Talk:Elena Cornaro Piscopia
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We are doing a project about Elena Piscopia and we wanted to know why she was so well known and why we know her as a mathematician today. If you can help please do. From three girls in need of information —Preceding unsigned comment added by 188.8.131.52 (talk • contribs) 05:24, 27 February 2007
Who was the second?
She was the first woman to receive a Ph.D. -- but who was the second, and when?
According to Paul F. Grendler, "Schools, Seminaries, and Catechetical Instruction", in Catholicism in Early Modern History 1500-1700: A Guide to Research, ed. John W. O'Malley (St. Louis: Center for Information Research, 1988), p. 328, Piscopia was "the first known example of a woman" receiving this degree. He then writes, "Unfortunately, no woman followed her for at least seventy years." From context it's unclear if he means that it was another seventy years before any other woman received this degree anywhere, or whether he means it was another seventy years before it happened again at the University of Padua. Does anyone know? — Lawrence King (talk) 02:04, 13 October 2009 (UTC)
Beatriz Galindo (ca 1465-1534) looks like the first. See also Juliana Morell said to have received a doctor of laws degree in 1608, also before Piscopia.CharlesHBennett (talk) 13:31, 31 March 2014 (UTC)
This article is interesting but not very encyclopedic. How can we say : " esteemed throughout Europe for her attainments and virtues" without any kind of references or evidence- what did others say about her? What did she do with this degree? How did people react to a woman having a degree? What, therefore, is the significance of a woman having a degree at this time?
The article states: "The first woman to receive a doctorate degree in the modern era was Stefania Wolicka, from the University of Zurich in 1875".
"[I]n the modern era" is vague. Presumably, it includes at the whole period from the French Revolution onwards. In 1817 the University of Gießen award a doctorate to Charlotte von Siebold (1788-1859), for example - on the basis of a dissertation and public examination ("defence"). It was, however, a doctorate in obstetrics, which was not on the standard list of the university's doctorates. In 1847 the University of Marburg awarded Therese Frei a doctorate in obstetrics, again on the basis of a dissertation. See J C B Gordon, "Formal Honours Awarded to Women by German Universities up to the Middle of the Nineteenth Century" in History of Education Society Bulletin 34 (Autumn 1984), 7-18.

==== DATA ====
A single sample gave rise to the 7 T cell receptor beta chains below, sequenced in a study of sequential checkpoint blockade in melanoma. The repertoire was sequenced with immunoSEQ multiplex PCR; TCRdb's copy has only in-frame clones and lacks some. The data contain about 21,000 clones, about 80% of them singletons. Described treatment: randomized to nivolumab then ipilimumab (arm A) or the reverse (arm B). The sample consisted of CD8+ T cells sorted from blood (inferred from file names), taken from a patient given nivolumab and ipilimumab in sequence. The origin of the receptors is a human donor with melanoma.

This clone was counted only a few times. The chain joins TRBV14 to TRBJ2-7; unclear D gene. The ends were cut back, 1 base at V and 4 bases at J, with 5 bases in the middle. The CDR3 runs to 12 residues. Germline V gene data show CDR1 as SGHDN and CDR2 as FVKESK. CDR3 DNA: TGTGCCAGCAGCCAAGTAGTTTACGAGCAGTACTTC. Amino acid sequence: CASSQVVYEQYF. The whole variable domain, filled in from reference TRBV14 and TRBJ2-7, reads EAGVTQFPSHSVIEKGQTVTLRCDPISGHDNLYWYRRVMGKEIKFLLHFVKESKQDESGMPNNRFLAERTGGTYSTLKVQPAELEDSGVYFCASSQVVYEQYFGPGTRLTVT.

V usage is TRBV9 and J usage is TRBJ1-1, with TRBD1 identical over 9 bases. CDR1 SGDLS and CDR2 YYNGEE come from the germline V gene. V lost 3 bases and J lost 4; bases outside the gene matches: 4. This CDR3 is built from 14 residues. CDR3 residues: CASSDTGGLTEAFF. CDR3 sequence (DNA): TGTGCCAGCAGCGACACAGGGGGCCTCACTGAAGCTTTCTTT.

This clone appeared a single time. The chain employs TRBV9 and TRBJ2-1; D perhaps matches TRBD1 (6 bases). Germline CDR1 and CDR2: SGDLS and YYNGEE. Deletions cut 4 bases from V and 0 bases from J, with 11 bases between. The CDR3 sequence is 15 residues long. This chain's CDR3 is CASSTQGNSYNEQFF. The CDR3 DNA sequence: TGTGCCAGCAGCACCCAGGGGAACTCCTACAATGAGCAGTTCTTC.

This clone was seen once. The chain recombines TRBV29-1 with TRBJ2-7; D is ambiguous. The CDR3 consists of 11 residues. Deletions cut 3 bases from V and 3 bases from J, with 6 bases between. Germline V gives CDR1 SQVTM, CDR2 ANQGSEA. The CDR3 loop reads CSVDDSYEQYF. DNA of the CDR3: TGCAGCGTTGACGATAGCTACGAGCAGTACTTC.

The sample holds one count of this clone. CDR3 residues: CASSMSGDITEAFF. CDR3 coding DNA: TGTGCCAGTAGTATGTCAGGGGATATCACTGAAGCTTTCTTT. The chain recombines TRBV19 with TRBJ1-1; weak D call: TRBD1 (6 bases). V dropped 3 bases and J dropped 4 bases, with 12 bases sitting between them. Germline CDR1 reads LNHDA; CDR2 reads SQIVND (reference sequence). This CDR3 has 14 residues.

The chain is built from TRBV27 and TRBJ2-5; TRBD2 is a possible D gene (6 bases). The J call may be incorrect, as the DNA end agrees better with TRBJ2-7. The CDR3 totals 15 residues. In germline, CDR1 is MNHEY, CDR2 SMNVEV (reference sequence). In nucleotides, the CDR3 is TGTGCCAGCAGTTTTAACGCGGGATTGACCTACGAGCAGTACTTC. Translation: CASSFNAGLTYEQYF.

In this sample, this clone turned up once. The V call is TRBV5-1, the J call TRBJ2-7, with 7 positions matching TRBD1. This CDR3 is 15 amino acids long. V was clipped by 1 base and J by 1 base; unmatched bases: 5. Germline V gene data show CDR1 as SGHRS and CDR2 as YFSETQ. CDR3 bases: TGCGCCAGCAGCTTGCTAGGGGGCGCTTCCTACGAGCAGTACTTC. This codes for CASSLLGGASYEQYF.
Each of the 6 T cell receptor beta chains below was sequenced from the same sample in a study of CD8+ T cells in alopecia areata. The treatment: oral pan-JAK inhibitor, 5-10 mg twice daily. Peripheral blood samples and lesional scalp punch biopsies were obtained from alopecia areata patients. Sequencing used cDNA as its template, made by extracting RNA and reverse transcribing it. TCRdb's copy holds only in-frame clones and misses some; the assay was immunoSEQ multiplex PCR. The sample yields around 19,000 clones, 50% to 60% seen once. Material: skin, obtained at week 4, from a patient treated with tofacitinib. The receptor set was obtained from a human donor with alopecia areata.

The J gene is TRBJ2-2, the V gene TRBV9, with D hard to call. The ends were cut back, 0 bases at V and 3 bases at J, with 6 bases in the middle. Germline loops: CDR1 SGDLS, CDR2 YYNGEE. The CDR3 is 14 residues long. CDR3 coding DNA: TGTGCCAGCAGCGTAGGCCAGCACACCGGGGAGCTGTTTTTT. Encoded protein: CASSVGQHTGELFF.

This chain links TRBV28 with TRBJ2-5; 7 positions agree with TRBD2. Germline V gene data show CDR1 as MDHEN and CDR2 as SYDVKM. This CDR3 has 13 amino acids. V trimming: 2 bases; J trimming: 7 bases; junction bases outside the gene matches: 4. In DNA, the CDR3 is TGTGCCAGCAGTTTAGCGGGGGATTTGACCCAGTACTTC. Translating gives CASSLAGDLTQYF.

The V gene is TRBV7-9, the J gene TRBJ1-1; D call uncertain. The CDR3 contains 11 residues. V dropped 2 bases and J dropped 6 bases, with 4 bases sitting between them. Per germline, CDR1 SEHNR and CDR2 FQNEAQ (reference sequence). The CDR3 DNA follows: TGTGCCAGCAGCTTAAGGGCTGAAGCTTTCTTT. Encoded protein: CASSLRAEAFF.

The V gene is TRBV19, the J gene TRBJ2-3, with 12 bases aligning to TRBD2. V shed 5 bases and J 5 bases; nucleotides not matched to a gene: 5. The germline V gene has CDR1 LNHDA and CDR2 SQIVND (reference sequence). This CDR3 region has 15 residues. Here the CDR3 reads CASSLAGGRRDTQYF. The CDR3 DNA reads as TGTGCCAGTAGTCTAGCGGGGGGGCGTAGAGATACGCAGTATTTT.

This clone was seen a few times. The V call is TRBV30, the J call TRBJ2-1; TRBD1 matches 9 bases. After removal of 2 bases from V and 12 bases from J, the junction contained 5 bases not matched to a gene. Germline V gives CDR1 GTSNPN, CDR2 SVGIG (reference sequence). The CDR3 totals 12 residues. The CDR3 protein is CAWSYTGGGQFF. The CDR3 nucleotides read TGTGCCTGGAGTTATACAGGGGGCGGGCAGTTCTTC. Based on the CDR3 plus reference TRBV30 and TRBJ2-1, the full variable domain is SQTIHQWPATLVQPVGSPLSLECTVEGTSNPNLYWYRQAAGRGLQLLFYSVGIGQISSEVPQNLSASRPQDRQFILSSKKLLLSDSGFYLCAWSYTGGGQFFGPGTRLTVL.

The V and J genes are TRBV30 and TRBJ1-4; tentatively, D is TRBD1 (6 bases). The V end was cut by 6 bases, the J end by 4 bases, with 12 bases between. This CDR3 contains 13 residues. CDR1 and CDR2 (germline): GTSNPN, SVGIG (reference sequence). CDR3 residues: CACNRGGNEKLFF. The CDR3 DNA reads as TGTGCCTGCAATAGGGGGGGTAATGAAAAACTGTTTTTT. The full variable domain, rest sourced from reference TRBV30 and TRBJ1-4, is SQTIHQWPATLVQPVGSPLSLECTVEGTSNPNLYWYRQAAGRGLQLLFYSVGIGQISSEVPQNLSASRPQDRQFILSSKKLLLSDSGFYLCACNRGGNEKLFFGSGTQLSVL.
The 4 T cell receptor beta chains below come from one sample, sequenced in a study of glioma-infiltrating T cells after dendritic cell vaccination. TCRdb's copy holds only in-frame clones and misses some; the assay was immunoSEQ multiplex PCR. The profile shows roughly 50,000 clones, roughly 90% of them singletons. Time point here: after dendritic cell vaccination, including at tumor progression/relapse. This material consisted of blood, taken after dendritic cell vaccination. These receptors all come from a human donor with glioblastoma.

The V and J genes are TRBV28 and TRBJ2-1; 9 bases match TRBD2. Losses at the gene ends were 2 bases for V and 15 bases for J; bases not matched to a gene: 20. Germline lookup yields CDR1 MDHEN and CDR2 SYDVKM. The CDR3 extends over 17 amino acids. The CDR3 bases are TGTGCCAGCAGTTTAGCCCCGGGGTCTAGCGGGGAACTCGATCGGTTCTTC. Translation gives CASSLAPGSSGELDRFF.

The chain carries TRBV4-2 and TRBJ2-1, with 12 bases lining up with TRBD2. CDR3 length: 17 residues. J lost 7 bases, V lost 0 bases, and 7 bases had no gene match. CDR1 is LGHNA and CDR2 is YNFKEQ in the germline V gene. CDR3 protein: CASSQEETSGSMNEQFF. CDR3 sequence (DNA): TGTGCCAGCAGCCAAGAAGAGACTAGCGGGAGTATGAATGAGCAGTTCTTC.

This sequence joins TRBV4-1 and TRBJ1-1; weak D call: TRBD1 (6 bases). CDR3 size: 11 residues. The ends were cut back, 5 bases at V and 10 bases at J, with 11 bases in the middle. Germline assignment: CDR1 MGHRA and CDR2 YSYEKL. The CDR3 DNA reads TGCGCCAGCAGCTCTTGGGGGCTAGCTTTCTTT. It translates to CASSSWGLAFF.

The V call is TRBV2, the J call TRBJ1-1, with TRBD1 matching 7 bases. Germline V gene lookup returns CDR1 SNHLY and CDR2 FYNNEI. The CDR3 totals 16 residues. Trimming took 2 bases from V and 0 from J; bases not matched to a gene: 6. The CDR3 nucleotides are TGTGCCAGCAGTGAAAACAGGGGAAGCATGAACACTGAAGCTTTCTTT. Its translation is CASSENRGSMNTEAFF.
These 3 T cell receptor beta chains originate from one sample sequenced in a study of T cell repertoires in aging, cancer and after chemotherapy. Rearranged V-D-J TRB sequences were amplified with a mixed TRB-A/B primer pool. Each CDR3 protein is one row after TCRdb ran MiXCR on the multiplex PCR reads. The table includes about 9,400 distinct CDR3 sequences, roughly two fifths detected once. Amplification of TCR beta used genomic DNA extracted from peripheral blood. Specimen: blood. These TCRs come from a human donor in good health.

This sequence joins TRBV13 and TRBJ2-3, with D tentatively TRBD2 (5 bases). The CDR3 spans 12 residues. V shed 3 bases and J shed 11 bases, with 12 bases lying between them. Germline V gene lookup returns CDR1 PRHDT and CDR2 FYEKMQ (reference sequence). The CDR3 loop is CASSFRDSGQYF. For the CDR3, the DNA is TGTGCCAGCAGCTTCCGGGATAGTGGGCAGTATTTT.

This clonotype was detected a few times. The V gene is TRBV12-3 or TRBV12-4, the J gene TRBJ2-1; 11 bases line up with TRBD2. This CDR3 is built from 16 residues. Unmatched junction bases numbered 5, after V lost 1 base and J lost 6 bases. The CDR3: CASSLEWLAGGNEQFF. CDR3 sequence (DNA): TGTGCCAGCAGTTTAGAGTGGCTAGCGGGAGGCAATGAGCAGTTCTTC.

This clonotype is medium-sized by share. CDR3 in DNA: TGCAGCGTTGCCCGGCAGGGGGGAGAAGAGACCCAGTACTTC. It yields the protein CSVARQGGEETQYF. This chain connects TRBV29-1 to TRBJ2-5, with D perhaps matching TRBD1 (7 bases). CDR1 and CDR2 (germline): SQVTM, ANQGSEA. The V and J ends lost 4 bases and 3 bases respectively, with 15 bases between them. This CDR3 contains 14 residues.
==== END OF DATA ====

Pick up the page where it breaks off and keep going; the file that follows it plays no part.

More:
There was also the doctorate in philosophy awarded to Sofia Kovalevskaya by the University of Göttingen in 1874. See the Wikipedia entry on her: http://en.wikipedia.org/wiki/Sofia_Kovalevskaya
If one goes back before 1789 there were also the doctorates awarded to: Laura Bassi (Bologna, 1732), Dorothea Erxleben (Halle, 1754) and Dorothea Schlözer (Göttingen, 1787). This last may have been quasi-honorary, but the distinction between honorary and regular degrees had not been formalized at the time. Norvo (talk) 23:22, 15 August 2013 (UTC)
I corrected the wrong info about "Doctoral degree" and "Advanced degree" in the article. In fact, by the Italian Universities, historically and until a couple of decades ago there was only one academic degree, the so-called laurea. People with this degree got the title of "dottore", but this has nothing to do with the doctoral title as given elsewhere, and is wrong to name it an "advanced" degree. In fact, at the Italian Universities the laurea was the only degree which one could obtain. See the source which I added (the Università di Padova,that is the Alma Mater of Cornaro) about the description of Cornaro's degree. The historical importance of Cornaro lies in the fact that she was the first woman to get an academic degree (NOT a doctorate) worldwide. Alex2006 (talk) 09:46, 22 January 2016 (UTC)
"Sciblis?" and introductory section
In my opinion the introductory section of this article is a little incoherent; the musical skill is uncited, confusingly mixes her academic achievements with her musical ones, and is too prominent; perhaps it could be moved to her "career." Furthermore is the word "sciblis" known to any experts on this topic? I wonder if it is a typo for Latin "scibilis," a word that can mean "knowable" but I have not found much evidence that this word can be used in the way it is used here. Curtisdozier (talk) 17:40, 3 May 2016 (UTC)
Sciblis isn't a word. It's not on wiktionary, in any language. It's not even in the Scrabble dictionary. All literal links of I searched for led back to this wiki page. One possible meaning: "sciblis": "blis" is an abbreviation for "Bachelor: Library and Information Science", and sci might be an abbreviation of "Science". So if the world Sciblis is meant to be an acronym, it contains a redundancy, and such an acronym certainly wouldn't have been used in Piscopia's time. Perhaps the apposite word is "syllabus": "she completed the syllabus, and graduated." crf (talk) 19:21, 26 July 2016 (UTC)